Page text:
Oregon Senator Wyden Encourages Action As Opioid Deaths Are on the Rise
“As a Portlander, I’m not satisfied. I think it’s been too long without any real solutions and certainly very substantial funds have been made available — federal funds, state funds — and I think it’s important to put them to better use.”
This is what Oregon Senator Ron Wyden had to say when referring to the rising death toll with the synthetic opioid epidemic. He urges that more be done to curb both the crisis itself and the amount of deaths that have come about in the past few years, with a focus on Interstate 84 and Interstate 5. How much death, you may ask? According to a 2023 report from the Multnomah County Health Department, from 2018 to 2022, Multnomah County alone saw a 533% increase in overdose deaths from synthetic opioids. 533%.
Not to mention, the health department has come to claim that these deaths are affecting specifically BIPOC at a startlingly disproportionate rate. Members of the American Indian and Alaska Native communities are hit the hardest. They suffered an estimate of 43 deaths per 100,000 people in 2020, where deaths were at its peak. To put this in perspective, this is nearly triple the statewide rate for non-Hispanic people.
How does this sort of thing happen? Well, according to the Health Department’s report, it’s due to a “rapid and radical change in local drug supplies towards fentanyl and other potent synthetic opioids which began in 2019.”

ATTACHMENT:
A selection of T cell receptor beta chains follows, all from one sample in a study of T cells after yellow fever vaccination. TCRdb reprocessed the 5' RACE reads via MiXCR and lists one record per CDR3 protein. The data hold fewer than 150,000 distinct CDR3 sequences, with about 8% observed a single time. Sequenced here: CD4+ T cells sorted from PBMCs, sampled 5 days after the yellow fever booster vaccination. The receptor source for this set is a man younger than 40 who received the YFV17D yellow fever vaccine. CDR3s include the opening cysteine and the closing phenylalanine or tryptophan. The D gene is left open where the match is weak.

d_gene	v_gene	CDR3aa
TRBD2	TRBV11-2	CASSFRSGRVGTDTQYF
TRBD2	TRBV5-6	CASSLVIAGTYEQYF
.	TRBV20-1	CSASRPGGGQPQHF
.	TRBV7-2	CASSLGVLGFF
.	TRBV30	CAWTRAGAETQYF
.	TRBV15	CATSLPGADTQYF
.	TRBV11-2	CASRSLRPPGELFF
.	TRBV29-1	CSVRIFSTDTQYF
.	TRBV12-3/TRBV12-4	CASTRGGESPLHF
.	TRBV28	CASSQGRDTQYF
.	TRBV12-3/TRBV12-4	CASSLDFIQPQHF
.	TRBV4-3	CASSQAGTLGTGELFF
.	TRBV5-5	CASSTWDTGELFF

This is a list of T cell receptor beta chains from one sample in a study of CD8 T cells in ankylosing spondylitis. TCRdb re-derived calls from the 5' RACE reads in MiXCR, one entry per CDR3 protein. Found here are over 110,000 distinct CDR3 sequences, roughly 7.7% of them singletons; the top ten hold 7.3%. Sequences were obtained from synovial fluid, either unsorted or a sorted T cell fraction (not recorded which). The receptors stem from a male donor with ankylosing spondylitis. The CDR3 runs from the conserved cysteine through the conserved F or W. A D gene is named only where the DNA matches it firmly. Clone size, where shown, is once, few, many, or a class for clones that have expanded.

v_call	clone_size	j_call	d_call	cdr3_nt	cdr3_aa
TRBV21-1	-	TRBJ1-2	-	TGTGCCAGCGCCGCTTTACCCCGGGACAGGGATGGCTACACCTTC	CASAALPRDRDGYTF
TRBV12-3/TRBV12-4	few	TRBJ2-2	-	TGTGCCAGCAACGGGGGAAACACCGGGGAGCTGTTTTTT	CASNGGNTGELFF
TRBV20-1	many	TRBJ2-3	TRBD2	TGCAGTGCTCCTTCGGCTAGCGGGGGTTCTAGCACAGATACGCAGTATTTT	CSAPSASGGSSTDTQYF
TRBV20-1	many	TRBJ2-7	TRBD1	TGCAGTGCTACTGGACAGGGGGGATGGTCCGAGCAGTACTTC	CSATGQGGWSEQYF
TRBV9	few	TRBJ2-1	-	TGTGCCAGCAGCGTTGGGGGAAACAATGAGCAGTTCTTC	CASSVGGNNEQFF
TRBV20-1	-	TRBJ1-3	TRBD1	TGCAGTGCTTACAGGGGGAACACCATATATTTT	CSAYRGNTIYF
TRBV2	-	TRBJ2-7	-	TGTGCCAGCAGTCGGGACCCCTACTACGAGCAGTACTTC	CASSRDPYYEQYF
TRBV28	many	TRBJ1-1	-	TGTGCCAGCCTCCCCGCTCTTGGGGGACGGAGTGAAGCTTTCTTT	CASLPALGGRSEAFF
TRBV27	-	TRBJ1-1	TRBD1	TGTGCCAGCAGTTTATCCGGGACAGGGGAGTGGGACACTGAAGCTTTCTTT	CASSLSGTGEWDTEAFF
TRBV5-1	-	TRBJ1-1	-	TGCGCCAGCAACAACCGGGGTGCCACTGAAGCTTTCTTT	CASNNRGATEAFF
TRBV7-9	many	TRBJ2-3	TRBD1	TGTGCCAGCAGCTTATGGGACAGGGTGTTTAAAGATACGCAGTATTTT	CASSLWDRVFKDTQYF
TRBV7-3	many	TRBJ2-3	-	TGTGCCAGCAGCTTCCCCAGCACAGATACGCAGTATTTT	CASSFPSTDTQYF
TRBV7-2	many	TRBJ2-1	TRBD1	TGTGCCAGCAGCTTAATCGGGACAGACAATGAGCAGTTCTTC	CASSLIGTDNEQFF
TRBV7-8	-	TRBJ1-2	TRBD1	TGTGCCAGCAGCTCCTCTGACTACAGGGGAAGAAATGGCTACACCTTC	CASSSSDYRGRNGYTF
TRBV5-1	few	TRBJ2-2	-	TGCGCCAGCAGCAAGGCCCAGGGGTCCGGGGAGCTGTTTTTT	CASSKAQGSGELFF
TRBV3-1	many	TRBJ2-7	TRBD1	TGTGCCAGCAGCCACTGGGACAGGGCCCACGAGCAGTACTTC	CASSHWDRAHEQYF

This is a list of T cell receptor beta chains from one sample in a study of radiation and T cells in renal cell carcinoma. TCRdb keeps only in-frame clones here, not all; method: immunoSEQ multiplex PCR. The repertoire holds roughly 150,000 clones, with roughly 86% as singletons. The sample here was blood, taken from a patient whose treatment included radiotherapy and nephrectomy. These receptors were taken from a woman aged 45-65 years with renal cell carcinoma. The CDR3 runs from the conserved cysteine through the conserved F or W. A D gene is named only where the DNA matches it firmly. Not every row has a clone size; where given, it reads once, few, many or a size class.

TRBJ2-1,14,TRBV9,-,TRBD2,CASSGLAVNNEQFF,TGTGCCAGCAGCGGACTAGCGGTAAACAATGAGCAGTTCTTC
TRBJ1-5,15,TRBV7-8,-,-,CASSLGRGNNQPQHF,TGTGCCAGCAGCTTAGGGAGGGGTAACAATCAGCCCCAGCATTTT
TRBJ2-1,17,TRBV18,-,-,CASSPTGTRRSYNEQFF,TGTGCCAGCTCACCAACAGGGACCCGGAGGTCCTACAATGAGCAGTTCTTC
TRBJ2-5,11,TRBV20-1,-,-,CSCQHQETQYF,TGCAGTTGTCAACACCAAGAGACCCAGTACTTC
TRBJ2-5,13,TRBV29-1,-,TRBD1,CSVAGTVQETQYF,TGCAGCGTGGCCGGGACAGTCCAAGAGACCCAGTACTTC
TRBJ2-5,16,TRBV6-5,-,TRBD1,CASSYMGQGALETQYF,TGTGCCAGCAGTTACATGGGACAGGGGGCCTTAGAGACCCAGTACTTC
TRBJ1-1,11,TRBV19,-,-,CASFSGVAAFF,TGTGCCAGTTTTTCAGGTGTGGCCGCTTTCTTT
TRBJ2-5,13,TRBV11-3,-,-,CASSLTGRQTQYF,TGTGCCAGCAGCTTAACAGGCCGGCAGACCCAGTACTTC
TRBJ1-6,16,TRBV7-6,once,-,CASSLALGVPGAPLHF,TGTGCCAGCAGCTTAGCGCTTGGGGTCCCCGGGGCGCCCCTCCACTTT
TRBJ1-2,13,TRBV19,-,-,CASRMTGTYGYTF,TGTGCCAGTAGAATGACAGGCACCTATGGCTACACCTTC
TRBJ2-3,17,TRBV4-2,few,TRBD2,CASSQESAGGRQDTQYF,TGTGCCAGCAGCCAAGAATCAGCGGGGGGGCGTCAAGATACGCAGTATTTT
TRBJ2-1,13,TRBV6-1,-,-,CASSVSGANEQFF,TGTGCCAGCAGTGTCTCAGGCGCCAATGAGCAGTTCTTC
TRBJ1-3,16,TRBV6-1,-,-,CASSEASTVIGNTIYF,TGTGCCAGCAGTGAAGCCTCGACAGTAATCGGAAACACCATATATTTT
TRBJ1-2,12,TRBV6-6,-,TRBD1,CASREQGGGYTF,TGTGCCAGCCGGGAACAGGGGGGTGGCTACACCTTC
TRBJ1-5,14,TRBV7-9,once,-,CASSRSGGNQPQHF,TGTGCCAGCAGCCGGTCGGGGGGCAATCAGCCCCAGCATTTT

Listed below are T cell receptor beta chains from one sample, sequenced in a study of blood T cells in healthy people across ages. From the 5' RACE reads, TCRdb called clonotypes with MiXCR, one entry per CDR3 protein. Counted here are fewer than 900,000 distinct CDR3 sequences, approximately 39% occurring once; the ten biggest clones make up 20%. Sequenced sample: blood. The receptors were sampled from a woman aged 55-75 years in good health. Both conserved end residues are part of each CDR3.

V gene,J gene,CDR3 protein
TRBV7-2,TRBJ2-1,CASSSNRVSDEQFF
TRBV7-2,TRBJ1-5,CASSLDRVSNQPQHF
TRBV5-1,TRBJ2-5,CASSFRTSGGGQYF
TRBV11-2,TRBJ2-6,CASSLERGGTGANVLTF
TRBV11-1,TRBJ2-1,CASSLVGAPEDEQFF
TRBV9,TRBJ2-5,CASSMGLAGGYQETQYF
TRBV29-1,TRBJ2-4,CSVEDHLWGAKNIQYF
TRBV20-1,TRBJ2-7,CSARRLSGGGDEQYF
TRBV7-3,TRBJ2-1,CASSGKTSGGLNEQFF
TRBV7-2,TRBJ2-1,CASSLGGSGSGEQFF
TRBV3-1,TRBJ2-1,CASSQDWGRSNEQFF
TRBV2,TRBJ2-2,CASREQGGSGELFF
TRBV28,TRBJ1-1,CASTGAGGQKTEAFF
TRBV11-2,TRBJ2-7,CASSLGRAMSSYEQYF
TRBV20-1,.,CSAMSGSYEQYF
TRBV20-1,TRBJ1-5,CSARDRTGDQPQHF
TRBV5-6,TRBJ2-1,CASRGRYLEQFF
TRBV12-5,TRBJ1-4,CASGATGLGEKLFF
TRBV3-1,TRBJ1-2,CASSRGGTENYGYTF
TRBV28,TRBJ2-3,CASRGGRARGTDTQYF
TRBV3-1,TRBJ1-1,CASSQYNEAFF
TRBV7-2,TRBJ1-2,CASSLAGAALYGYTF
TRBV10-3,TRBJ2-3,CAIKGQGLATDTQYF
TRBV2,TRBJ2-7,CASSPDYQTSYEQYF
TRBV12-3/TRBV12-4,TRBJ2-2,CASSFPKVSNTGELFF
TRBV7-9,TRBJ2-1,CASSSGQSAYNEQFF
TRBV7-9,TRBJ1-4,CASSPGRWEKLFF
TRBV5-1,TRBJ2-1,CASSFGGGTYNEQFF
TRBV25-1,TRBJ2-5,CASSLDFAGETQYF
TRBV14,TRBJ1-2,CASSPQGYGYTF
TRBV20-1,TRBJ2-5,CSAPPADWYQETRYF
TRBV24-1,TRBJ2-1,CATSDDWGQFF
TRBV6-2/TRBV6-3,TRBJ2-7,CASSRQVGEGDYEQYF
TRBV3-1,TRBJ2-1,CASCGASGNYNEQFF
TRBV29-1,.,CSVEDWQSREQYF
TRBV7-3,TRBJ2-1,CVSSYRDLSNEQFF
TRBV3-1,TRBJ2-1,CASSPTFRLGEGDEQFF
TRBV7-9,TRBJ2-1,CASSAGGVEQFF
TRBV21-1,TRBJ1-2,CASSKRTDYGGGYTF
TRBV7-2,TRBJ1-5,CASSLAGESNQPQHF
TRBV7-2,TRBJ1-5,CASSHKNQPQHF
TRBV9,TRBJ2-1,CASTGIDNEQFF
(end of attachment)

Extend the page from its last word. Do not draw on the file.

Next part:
“That’s a big part of the flood that we’re dealing with,” Wyden had said. “The finance committee has jurisdiction over the customs offices. I brought them in and asked what else are they going to do to beef up our efforts to protect our state?”
So what are synthetic opioids? They’re a specific variety of drugs that are noticeably far more potent, addictive, and deadly when compared to the normal brand of opioids. You may recognize a couple of the names, but the most popular is undoubtedly fentanyl. Not only does this make the drugs far more harmful and dangerous, but it also causes substance interventions to have far less of an impact than it would with regular drugs. Make no mistake: these are nothing like the drugs we’ve seen in the past, like heroin or cocaine. If those drugs will ruin your life, these synthetic opioids will make recovering a garder feat than climbing Mt. Everest.
According to Kelsi Junge, the supervisor for Multnomah’s Harm Reduction Program, the big reason why many are overdosing is because they’re deciding to mix substances (often separated into stimulants (“uppers”) and depressants (“downers”)), which can cause major stress in your body. In fact, around 60% of overdose deaths in 2022 was caused by a mix of drugs instead of a single substance.
“Many people often combine fentanyl with stimulants in an effort to balance the effects, hoping it will enable them to stay awake to accomplish tasks or stay safe. Mixing or alternating stimulants and downers is physically hard on the body and it increases the chance of overdose.”
The health department does indeed have plans to keep addiction down and to curb the death toll in the form of four programs, which aim to tackle primary prevention, recovery support, harm reduction, and treatment.
Multnomah’s Behavioral Health Division is currently holding over 90 contracts that total over $13.6 million annually to try supporting these efforts, but not all of them have been well received. When the county announced they were going to distribute various smoking supplies, foil, and straws in order to tackle harm reduction, the backlash was enormous.
We’ll have to wait and see how things work out in the end, but for now, it seems our war on drugs is far from over.